Prevent getting caught in a fog. Learn how to control and regulate your breathing to prevent hyperventilation and hypoventilation.
Prevent getting caught in a fog. Learn how to control and regulate your breathing to prevent hyperventilation and hypoventilation.

During hyperventilation, you breathe out carbon dioxide faster than your body produces it. This leads to a decrease in carbon dioxide levels in the blood, a condition known as hypocapnia. Symptoms include light-headedness, dizziness, shortness of breath, and sometimes tingling in the hands and feet.

Hypocapnia can lead to a constriction of the blood vessels that supply blood to the brain, reducing oxygen delivery to the brain despite high oxygen levels in the blood. This can cause fainting or anxiety symptoms.

The next time you are hyperventilating or feel so angry you could punch a hole in the wall, stop to take some deep box breaths, and see if you can get your blood oxygen levels back in balance.

Smelling or cultivating flowers is another way to calm yourself. This amaryllis was a gift from a client and it's been beautiful to watch bloom.
Smelling or cultivating flowers is another way to calm yourself. This amaryllis was a gift from a client and it’s been beautiful to watch bloom.

The reverse, hypoventilation, occurs when breathing is too shallow or too slow, leading to an increase in carbon dioxide because it’s not being expelled at a normal rate. This can lead to hypercapnia, an excessive buildup of carbon dioxide in the blood.

Symptoms include confusion, fatigue, headaches, shortness of breath, and flushed skin. In severe cases, hypercapnia can lead to respiratory acidosis, where the blood becomes too acidic, which can be life-threatening if not treated.

One of the advantages of knowing how to perform pressure breathing at altitude, which we’ll share in a future post, is to expel that built-up carbon dioxide to make more room for more oxygen.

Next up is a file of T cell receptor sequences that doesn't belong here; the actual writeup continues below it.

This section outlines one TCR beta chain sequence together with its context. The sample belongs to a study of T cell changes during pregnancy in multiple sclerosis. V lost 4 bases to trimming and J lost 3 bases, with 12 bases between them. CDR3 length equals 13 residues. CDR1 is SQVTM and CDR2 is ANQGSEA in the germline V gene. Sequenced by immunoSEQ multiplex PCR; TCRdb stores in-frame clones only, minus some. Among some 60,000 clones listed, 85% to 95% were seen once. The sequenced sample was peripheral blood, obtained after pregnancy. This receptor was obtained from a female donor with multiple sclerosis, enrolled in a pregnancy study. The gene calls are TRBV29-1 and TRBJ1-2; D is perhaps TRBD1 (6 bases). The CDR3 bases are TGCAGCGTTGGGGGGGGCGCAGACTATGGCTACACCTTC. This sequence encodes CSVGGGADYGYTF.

Lakes, rivers, and streams provide the perfect antidote to stress for me. But when I am unable to get to the mountains, I rely on other stress management techniques. Box breathing is one of them.
Lakes, rivers, and streams provide the perfect antidote to stress for me. But when I am unable to get to the mountains, I rely on other stress management techniques. Box breathing is one of them.

In summary, if you are looking for a way to help manage stress and anxiety, explore box breathing. You can do it multiple times a day. It is free and readily accessible to everyone. And it is easy to learn. Try the video above and see how it works for you.

And if you’d like to share your experience, please comment below. I love hearing from readers and your comments might help others. Breathe deeply. Breathe well. And keep breathing.

Published by Courtenay Schurman

Co-author of The Outdoor Athlete (2009) and Train to Climb Mt. Rainier or Any High Peak DVD (2002), author of Mountaineering: Freedom of the Hills/conditioning chapter 4 (3 editions), and Peak Performance column for the Mountaineers Mag (2014-present). Member of PNWA, SCBWI, EPIC. Served on the steering committee for WOTS (2019-present). Completed UW Certificate program for Children's Literature and Memoir. Co-owner of Body Results, Inc. in Seattle. Climb leader with Seattle Mountaineers for over 15 years. Volunteer at Woodland Park Zoo since 2014.